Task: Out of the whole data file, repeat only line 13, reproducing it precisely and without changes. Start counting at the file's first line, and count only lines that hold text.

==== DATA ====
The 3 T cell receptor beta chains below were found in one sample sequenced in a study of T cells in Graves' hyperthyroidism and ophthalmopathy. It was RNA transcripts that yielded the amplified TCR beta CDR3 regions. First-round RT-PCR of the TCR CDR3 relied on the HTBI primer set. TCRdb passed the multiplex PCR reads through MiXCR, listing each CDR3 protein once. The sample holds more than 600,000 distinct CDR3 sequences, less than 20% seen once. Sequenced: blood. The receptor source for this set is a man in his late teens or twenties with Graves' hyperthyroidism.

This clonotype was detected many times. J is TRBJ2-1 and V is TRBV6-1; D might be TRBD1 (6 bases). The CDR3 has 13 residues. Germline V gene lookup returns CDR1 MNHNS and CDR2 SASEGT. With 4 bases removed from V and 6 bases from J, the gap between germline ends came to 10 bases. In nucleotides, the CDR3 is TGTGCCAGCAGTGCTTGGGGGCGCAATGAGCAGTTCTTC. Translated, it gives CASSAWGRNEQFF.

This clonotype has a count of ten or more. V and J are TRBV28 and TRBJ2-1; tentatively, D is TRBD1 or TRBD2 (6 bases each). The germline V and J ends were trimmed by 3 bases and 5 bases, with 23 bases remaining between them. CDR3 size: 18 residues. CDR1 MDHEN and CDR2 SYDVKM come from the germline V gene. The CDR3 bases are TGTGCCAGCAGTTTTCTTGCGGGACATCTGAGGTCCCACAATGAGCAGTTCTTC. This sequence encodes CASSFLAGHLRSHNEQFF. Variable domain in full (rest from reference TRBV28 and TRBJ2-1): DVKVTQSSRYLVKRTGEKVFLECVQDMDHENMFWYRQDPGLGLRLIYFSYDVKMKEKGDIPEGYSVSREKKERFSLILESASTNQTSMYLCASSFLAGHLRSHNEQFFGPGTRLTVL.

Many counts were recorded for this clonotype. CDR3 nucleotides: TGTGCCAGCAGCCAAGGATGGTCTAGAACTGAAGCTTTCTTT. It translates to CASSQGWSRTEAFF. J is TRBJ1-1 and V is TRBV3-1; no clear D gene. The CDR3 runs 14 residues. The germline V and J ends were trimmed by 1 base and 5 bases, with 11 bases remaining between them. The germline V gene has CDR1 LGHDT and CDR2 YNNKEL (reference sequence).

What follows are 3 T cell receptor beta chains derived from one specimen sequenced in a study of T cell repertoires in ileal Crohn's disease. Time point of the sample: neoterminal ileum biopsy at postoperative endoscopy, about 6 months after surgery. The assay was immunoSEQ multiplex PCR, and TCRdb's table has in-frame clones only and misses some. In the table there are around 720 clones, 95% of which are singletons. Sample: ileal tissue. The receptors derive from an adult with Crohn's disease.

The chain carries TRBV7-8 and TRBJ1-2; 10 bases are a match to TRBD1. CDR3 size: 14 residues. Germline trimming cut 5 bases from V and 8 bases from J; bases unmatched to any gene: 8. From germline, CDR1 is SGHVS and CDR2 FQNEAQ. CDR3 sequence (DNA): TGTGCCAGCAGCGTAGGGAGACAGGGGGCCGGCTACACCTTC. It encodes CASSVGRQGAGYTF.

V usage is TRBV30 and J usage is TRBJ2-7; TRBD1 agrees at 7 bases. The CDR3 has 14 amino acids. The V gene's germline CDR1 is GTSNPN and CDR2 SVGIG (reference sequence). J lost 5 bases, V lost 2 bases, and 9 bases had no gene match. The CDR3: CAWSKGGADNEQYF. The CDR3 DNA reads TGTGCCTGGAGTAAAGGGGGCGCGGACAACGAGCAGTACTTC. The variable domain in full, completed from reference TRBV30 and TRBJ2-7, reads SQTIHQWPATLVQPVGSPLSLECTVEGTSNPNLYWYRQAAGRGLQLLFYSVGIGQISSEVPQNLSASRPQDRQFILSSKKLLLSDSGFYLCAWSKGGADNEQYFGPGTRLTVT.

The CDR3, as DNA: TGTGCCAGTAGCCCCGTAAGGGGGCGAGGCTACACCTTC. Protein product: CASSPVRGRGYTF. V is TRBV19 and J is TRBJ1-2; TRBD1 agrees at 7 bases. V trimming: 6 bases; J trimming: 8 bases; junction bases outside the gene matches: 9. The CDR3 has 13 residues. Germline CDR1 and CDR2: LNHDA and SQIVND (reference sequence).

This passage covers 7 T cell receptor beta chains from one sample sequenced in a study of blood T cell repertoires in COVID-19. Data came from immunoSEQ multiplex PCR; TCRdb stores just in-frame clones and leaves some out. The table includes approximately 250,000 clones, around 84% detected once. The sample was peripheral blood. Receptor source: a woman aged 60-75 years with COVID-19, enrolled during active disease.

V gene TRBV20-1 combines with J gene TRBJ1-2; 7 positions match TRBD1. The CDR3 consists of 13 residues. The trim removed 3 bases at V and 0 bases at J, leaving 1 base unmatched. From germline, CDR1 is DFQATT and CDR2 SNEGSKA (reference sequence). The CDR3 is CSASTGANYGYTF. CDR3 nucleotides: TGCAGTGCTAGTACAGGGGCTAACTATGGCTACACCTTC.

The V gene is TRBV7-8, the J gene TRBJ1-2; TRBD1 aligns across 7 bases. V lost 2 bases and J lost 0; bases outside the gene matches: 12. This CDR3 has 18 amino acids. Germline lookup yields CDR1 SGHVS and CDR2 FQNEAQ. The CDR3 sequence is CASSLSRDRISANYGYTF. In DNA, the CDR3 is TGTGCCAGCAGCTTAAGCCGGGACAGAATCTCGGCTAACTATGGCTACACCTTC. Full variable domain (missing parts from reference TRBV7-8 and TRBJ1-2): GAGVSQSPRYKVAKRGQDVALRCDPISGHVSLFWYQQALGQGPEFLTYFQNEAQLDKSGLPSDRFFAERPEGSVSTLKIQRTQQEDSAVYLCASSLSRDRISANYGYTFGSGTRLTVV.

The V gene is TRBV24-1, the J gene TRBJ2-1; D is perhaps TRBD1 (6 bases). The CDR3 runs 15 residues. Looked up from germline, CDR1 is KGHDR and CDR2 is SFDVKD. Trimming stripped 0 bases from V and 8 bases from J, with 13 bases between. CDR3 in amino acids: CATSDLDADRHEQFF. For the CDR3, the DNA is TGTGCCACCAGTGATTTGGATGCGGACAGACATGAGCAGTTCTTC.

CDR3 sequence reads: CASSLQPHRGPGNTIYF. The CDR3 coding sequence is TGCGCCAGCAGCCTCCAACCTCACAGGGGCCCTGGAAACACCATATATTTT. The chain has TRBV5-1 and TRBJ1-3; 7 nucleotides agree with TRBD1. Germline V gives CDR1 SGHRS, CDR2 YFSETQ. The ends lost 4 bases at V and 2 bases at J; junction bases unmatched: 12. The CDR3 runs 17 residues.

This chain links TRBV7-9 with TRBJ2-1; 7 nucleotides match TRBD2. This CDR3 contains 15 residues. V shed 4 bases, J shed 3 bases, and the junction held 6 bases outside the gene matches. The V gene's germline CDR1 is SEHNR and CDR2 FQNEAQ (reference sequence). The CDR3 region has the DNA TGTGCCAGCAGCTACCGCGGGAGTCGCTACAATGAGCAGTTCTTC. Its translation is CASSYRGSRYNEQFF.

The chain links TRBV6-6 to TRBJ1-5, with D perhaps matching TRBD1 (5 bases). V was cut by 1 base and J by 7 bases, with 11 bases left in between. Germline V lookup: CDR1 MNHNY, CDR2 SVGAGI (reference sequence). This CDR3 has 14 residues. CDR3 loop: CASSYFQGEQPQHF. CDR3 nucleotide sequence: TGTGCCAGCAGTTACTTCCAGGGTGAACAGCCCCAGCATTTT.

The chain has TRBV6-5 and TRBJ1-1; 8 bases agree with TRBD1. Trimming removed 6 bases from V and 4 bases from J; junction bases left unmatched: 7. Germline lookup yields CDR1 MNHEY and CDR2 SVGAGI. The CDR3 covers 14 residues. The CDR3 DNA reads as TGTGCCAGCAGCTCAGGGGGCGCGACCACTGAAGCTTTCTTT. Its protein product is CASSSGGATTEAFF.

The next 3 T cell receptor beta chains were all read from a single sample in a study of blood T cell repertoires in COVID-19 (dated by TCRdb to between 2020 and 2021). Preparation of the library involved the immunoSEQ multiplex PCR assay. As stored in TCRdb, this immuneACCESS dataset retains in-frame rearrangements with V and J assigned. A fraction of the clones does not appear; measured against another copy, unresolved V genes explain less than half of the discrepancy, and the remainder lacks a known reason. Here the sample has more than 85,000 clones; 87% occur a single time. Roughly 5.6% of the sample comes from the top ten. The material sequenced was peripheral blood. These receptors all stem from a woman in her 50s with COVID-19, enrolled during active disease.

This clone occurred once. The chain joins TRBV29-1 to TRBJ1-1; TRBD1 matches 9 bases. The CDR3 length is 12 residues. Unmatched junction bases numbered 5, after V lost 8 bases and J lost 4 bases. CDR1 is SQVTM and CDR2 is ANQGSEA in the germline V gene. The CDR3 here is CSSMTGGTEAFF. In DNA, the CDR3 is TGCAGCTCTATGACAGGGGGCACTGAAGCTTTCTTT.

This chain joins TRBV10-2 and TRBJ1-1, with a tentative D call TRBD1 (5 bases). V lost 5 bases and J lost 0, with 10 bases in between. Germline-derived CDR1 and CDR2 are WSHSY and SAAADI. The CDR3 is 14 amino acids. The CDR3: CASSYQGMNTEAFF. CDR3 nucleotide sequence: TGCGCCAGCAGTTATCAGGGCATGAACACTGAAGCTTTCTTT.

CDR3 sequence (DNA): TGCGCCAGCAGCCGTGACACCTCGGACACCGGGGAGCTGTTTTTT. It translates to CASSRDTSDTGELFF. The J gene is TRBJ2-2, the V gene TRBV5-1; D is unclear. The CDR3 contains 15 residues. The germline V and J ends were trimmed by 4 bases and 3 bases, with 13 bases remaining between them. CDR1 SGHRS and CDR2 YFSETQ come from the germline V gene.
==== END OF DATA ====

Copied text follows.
CDR3 sequence reads: CASSLQPHRGPGNTIYF. The CDR3 coding sequence is TGCGCCAGCAGCCTCCAACCTCACAGGGGCCCTGGAAACACCATATATTTT. The chain has TRBV5-1 and TRBJ1-3; 7 nucleotides agree with TRBD1. Germline V gives CDR1 SGHRS, CDR2 YFSETQ. The ends lost 4 bases at V and 2 bases at J; junction bases unmatched: 12. The CDR3 runs 17 residues.